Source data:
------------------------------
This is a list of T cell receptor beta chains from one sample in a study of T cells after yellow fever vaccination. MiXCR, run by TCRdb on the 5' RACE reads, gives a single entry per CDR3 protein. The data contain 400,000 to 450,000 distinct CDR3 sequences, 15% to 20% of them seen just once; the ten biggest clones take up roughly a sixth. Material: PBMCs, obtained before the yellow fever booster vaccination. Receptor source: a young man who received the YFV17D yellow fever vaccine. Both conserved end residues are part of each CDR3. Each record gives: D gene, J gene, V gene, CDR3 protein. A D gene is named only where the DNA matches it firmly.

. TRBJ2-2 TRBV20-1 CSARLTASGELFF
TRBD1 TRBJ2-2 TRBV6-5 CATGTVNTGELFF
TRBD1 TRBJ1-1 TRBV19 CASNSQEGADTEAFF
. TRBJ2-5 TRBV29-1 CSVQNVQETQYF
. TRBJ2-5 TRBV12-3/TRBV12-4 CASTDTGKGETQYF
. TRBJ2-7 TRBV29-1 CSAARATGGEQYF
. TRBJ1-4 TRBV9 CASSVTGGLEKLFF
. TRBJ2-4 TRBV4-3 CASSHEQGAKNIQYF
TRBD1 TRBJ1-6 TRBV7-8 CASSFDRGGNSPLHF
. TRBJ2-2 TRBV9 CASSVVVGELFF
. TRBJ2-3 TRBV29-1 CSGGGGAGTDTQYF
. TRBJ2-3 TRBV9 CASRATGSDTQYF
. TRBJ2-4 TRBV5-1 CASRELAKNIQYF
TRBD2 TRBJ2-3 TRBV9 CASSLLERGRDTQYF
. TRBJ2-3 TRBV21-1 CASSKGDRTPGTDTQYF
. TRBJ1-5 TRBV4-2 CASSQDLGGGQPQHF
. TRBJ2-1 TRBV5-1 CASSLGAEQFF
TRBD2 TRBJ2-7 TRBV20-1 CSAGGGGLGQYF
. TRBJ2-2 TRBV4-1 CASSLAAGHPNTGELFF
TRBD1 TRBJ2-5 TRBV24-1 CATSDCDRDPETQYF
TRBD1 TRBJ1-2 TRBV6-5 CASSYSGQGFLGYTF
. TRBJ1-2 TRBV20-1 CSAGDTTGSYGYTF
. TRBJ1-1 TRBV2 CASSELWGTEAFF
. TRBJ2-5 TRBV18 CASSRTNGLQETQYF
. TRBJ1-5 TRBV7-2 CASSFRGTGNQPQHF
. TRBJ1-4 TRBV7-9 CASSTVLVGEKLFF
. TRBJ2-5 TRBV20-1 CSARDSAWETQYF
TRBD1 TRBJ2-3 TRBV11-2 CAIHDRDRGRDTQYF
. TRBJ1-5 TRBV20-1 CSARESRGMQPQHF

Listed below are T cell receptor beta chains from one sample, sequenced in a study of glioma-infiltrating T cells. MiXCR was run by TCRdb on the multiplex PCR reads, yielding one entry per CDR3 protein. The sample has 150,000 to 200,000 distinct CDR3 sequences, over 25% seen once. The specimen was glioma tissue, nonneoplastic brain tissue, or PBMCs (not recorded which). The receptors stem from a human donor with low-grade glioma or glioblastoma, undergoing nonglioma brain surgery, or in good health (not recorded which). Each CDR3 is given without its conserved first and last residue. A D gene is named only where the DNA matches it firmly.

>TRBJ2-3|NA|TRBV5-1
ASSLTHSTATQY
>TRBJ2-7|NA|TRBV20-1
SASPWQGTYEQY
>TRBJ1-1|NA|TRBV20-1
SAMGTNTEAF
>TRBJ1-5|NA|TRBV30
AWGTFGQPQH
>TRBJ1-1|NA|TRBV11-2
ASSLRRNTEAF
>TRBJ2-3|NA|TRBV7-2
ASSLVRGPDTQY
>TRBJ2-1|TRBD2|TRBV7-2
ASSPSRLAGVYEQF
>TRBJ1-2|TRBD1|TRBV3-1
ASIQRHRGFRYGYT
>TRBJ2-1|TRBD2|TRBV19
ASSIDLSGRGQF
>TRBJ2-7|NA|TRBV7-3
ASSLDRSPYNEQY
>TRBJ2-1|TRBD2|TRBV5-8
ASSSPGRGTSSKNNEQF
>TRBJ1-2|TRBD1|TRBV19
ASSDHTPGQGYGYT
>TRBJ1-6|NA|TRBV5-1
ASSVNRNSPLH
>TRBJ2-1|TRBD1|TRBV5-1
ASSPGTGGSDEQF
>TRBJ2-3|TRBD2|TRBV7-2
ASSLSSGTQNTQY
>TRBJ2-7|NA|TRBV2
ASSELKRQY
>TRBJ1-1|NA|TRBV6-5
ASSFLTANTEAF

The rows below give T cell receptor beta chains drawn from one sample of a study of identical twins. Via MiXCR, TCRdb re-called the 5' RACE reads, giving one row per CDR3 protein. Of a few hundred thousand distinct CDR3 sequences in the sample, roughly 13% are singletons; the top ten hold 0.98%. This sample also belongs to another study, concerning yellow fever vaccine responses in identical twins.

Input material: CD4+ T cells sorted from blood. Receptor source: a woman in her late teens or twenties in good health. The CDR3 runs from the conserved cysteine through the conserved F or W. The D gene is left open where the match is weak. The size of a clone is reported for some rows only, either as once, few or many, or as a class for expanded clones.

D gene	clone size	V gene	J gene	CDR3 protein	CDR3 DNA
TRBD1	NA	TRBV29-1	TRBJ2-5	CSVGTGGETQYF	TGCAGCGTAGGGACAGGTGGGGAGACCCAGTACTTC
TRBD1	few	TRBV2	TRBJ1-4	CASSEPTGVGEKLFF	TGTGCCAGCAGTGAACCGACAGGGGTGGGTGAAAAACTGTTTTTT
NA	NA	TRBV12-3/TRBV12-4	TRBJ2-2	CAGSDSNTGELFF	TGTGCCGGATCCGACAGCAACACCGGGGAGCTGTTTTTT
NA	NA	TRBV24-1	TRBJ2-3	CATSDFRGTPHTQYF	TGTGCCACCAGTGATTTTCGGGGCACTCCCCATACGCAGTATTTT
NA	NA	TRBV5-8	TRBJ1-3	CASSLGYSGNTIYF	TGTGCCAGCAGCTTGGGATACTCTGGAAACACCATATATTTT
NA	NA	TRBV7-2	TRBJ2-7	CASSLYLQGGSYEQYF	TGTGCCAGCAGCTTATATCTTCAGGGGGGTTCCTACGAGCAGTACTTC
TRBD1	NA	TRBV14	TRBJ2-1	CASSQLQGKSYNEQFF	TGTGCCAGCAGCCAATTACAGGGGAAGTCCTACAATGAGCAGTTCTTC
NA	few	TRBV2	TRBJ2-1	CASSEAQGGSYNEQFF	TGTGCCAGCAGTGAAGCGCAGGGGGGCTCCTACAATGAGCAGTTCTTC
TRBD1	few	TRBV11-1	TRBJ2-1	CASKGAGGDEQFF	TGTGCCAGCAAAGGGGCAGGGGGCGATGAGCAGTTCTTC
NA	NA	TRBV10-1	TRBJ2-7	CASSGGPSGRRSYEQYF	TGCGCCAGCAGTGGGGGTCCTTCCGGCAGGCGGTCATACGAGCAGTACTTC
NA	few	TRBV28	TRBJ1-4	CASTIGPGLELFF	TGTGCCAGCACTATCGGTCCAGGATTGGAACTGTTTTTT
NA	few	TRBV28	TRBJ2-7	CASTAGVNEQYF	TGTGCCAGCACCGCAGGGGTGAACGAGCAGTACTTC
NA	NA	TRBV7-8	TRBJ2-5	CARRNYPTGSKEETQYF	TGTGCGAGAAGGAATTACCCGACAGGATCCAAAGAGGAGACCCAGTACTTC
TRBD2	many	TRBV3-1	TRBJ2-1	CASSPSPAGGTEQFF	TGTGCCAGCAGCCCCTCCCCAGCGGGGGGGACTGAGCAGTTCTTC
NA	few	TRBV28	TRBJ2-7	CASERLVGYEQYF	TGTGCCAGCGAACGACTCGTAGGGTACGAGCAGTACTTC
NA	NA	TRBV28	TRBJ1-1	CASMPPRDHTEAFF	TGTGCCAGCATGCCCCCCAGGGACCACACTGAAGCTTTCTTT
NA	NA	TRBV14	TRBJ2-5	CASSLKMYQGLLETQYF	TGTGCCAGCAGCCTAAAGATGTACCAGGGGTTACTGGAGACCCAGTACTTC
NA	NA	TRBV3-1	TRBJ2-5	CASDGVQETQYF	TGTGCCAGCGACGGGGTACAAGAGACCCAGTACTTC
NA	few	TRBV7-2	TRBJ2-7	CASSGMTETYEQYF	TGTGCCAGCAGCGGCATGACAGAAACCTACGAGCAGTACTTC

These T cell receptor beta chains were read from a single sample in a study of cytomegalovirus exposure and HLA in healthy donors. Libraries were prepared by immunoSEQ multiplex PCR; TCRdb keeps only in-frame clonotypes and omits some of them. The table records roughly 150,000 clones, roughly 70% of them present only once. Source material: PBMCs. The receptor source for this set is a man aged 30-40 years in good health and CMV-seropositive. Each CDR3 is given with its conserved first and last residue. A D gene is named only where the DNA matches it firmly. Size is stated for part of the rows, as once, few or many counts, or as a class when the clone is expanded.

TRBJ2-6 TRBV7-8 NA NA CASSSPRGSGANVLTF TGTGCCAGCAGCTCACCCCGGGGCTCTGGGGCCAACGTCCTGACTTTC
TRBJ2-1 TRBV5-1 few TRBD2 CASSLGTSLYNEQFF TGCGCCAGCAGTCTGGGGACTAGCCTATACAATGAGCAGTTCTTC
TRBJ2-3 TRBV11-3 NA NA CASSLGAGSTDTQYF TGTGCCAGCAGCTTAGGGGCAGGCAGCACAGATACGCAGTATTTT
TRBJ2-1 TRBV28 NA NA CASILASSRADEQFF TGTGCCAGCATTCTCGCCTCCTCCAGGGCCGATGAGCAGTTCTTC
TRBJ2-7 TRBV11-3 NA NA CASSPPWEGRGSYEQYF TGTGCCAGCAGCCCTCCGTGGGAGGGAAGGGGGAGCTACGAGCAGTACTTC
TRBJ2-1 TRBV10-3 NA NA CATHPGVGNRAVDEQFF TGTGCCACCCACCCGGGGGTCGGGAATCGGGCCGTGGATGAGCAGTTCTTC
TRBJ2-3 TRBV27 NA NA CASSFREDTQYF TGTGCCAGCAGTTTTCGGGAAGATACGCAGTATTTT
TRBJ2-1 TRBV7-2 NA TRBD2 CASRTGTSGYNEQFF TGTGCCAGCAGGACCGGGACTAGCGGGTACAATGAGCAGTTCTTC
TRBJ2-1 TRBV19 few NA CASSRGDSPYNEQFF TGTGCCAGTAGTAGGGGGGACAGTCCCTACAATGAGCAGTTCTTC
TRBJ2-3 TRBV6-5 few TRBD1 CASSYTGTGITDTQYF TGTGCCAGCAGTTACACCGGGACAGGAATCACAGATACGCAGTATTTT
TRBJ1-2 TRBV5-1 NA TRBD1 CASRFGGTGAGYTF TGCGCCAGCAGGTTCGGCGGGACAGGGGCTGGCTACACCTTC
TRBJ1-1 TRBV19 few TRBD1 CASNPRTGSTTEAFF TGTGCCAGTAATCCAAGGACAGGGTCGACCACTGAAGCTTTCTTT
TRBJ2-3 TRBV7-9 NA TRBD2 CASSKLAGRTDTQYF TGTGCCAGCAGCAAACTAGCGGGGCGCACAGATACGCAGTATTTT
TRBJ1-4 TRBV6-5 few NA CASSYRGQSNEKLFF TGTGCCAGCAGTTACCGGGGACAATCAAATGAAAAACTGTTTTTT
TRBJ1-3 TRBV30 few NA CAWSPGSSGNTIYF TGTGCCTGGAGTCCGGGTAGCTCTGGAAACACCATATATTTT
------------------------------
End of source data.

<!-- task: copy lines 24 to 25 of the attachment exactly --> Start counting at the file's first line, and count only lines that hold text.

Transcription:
. TRBJ1-1 TRBV2 CASSELWGTEAFF
. TRBJ2-5 TRBV18 CASSRTNGLQETQYF